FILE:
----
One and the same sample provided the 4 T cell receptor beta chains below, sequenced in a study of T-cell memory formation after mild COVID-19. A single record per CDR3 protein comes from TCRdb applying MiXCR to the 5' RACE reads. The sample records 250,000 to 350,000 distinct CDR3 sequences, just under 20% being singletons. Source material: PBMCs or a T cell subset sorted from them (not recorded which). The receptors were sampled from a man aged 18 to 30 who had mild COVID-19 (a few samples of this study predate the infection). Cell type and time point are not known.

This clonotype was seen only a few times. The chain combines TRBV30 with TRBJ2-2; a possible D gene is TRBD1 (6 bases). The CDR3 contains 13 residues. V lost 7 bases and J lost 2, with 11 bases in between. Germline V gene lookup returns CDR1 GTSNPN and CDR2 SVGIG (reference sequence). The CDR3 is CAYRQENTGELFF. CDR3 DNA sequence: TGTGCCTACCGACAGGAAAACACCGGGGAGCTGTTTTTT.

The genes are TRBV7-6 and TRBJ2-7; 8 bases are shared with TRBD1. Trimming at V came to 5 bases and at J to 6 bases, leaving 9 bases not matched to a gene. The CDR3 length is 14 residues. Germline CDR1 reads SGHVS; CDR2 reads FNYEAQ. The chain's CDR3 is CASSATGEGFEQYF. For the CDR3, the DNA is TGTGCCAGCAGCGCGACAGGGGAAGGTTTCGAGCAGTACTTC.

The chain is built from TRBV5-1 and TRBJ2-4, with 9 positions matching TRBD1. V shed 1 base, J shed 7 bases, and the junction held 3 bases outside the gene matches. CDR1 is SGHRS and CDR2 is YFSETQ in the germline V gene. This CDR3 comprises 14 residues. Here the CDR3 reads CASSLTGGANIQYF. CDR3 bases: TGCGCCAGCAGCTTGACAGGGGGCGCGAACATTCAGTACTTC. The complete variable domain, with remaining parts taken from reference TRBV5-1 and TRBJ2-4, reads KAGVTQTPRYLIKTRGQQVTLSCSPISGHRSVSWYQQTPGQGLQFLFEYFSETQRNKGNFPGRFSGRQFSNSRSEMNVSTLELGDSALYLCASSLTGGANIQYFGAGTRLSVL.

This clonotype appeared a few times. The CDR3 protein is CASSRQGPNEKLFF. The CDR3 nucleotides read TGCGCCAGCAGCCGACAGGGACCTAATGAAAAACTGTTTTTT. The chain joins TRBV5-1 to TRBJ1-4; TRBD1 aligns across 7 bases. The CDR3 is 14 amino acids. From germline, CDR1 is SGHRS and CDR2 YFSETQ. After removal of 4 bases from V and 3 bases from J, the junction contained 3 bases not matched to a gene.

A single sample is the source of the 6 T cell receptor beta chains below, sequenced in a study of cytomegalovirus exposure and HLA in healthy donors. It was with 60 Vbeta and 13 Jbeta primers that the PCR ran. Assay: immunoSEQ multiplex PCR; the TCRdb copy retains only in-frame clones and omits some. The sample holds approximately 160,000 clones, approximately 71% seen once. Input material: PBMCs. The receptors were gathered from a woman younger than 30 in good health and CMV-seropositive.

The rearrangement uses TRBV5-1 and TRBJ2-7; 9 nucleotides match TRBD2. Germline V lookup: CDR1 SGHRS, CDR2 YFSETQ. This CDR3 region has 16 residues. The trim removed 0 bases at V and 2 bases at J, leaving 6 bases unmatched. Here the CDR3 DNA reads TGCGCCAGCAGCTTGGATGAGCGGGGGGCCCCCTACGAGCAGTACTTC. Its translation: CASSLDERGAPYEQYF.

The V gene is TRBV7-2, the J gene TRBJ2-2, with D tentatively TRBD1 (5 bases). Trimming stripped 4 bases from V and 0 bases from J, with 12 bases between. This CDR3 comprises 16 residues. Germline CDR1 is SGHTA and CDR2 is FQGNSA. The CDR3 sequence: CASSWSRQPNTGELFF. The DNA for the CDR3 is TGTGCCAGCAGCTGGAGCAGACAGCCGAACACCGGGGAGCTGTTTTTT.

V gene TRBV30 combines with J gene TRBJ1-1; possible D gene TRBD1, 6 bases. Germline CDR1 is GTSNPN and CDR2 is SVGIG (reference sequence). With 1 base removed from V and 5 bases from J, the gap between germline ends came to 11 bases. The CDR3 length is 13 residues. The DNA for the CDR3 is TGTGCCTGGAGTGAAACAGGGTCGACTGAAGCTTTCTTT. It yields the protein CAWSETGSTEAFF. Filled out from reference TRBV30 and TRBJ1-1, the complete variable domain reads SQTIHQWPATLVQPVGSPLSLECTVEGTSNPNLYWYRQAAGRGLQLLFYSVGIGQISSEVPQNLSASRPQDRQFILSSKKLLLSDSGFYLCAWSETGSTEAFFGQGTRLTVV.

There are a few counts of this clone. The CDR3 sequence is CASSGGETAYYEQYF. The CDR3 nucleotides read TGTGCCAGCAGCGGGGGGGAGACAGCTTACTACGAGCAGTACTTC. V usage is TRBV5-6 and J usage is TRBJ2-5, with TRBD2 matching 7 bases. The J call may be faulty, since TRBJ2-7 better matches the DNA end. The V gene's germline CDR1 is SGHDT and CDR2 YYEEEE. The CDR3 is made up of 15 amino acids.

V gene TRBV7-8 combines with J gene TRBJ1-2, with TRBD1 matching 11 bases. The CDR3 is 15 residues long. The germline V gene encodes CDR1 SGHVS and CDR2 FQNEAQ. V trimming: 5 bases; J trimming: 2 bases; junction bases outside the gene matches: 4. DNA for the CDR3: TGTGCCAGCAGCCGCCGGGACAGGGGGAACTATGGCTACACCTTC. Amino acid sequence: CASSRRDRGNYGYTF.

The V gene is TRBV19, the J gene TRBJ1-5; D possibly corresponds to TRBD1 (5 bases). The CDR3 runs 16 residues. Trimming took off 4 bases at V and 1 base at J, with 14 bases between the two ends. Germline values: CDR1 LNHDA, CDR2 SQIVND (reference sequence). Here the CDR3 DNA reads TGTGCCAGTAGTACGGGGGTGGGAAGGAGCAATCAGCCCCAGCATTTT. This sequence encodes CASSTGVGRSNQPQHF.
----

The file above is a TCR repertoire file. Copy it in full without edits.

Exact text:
One and the same sample provided the 4 T cell receptor beta chains below, sequenced in a study of T-cell memory formation after mild COVID-19. A single record per CDR3 protein comes from TCRdb applying MiXCR to the 5' RACE reads. The sample records 250,000 to 350,000 distinct CDR3 sequences, just under 20% being singletons. Source material: PBMCs or a T cell subset sorted from them (not recorded which). The receptors were sampled from a man aged 18 to 30 who had mild COVID-19 (a few samples of this study predate the infection). Cell type and time point are not known.

This clonotype was seen only a few times. The chain combines TRBV30 with TRBJ2-2; a possible D gene is TRBD1 (6 bases). The CDR3 contains 13 residues. V lost 7 bases and J lost 2, with 11 bases in between. Germline V gene lookup returns CDR1 GTSNPN and CDR2 SVGIG (reference sequence). The CDR3 is CAYRQENTGELFF. CDR3 DNA sequence: TGTGCCTACCGACAGGAAAACACCGGGGAGCTGTTTTTT.

The genes are TRBV7-6 and TRBJ2-7; 8 bases are shared with TRBD1. Trimming at V came to 5 bases and at J to 6 bases, leaving 9 bases not matched to a gene. The CDR3 length is 14 residues. Germline CDR1 reads SGHVS; CDR2 reads FNYEAQ. The chain's CDR3 is CASSATGEGFEQYF. For the CDR3, the DNA is TGTGCCAGCAGCGCGACAGGGGAAGGTTTCGAGCAGTACTTC.

The chain is built from TRBV5-1 and TRBJ2-4, with 9 positions matching TRBD1. V shed 1 base, J shed 7 bases, and the junction held 3 bases outside the gene matches. CDR1 is SGHRS and CDR2 is YFSETQ in the germline V gene. This CDR3 comprises 14 residues. Here the CDR3 reads CASSLTGGANIQYF. CDR3 bases: TGCGCCAGCAGCTTGACAGGGGGCGCGAACATTCAGTACTTC. The complete variable domain, with remaining parts taken from reference TRBV5-1 and TRBJ2-4, reads KAGVTQTPRYLIKTRGQQVTLSCSPISGHRSVSWYQQTPGQGLQFLFEYFSETQRNKGNFPGRFSGRQFSNSRSEMNVSTLELGDSALYLCASSLTGGANIQYFGAGTRLSVL.

This clonotype appeared a few times. The CDR3 protein is CASSRQGPNEKLFF. The CDR3 nucleotides read TGCGCCAGCAGCCGACAGGGACCTAATGAAAAACTGTTTTTT. The chain joins TRBV5-1 to TRBJ1-4; TRBD1 aligns across 7 bases. The CDR3 is 14 amino acids. From germline, CDR1 is SGHRS and CDR2 YFSETQ. After removal of 4 bases from V and 3 bases from J, the junction contained 3 bases not matched to a gene.

A single sample is the source of the 6 T cell receptor beta chains below, sequenced in a study of cytomegalovirus exposure and HLA in healthy donors. It was with 60 Vbeta and 13 Jbeta primers that the PCR ran. Assay: immunoSEQ multiplex PCR; the TCRdb copy retains only in-frame clones and omits some. The sample holds approximately 160,000 clones, approximately 71% seen once. Input material: PBMCs. The receptors were gathered from a woman younger than 30 in good health and CMV-seropositive.

The rearrangement uses TRBV5-1 and TRBJ2-7; 9 nucleotides match TRBD2. Germline V lookup: CDR1 SGHRS, CDR2 YFSETQ. This CDR3 region has 16 residues. The trim removed 0 bases at V and 2 bases at J, leaving 6 bases unmatched. Here the CDR3 DNA reads TGCGCCAGCAGCTTGGATGAGCGGGGGGCCCCCTACGAGCAGTACTTC. Its translation: CASSLDERGAPYEQYF.

The V gene is TRBV7-2, the J gene TRBJ2-2, with D tentatively TRBD1 (5 bases). Trimming stripped 4 bases from V and 0 bases from J, with 12 bases between. This CDR3 comprises 16 residues. Germline CDR1 is SGHTA and CDR2 is FQGNSA. The CDR3 sequence: CASSWSRQPNTGELFF. The DNA for the CDR3 is TGTGCCAGCAGCTGGAGCAGACAGCCGAACACCGGGGAGCTGTTTTTT.

V gene TRBV30 combines with J gene TRBJ1-1; possible D gene TRBD1, 6 bases. Germline CDR1 is GTSNPN and CDR2 is SVGIG (reference sequence). With 1 base removed from V and 5 bases from J, the gap between germline ends came to 11 bases. The CDR3 length is 13 residues. The DNA for the CDR3 is TGTGCCTGGAGTGAAACAGGGTCGACTGAAGCTTTCTTT. It yields the protein CAWSETGSTEAFF. Filled out from reference TRBV30 and TRBJ1-1, the complete variable domain reads SQTIHQWPATLVQPVGSPLSLECTVEGTSNPNLYWYRQAAGRGLQLLFYSVGIGQISSEVPQNLSASRPQDRQFILSSKKLLLSDSGFYLCAWSETGSTEAFFGQGTRLTVV.

There are a few counts of this clone. The CDR3 sequence is CASSGGETAYYEQYF. The CDR3 nucleotides read TGTGCCAGCAGCGGGGGGGAGACAGCTTACTACGAGCAGTACTTC. V usage is TRBV5-6 and J usage is TRBJ2-5, with TRBD2 matching 7 bases. The J call may be faulty, since TRBJ2-7 better matches the DNA end. The V gene's germline CDR1 is SGHDT and CDR2 YYEEEE. The CDR3 is made up of 15 amino acids.

V gene TRBV7-8 combines with J gene TRBJ1-2, with TRBD1 matching 11 bases. The CDR3 is 15 residues long. The germline V gene encodes CDR1 SGHVS and CDR2 FQNEAQ. V trimming: 5 bases; J trimming: 2 bases; junction bases outside the gene matches: 4. DNA for the CDR3: TGTGCCAGCAGCCGCCGGGACAGGGGGAACTATGGCTACACCTTC. Amino acid sequence: CASSRRDRGNYGYTF.

The V gene is TRBV19, the J gene TRBJ1-5; D possibly corresponds to TRBD1 (5 bases). The CDR3 runs 16 residues. Trimming took off 4 bases at V and 1 base at J, with 14 bases between the two ends. Germline values: CDR1 LNHDA, CDR2 SQIVND (reference sequence). Here the CDR3 DNA reads TGTGCCAGTAGTACGGGGGTGGGAAGGAGCAATCAGCCCCAGCATTTT. This sequence encodes CASSTGVGRSNQPQHF.